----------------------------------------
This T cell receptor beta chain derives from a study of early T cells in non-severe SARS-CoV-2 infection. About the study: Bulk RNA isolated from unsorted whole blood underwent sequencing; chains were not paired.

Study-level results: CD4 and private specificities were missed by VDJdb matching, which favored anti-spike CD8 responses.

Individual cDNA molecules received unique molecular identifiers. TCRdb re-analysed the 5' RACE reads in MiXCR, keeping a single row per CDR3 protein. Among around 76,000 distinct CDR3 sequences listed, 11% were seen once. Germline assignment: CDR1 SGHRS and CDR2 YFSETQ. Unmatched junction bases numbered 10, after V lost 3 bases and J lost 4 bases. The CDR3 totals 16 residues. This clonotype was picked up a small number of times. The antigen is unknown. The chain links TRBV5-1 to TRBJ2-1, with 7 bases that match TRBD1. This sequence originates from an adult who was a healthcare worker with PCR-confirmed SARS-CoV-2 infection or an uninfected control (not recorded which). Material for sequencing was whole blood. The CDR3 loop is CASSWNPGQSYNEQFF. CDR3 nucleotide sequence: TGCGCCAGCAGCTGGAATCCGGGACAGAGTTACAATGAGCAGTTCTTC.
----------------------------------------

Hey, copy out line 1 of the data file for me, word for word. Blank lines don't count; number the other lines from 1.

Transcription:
This T cell receptor beta chain derives from a study of early T cells in non-severe SARS-CoV-2 infection. About the study: Bulk RNA isolated from unsorted whole blood underwent sequencing; chains were not paired.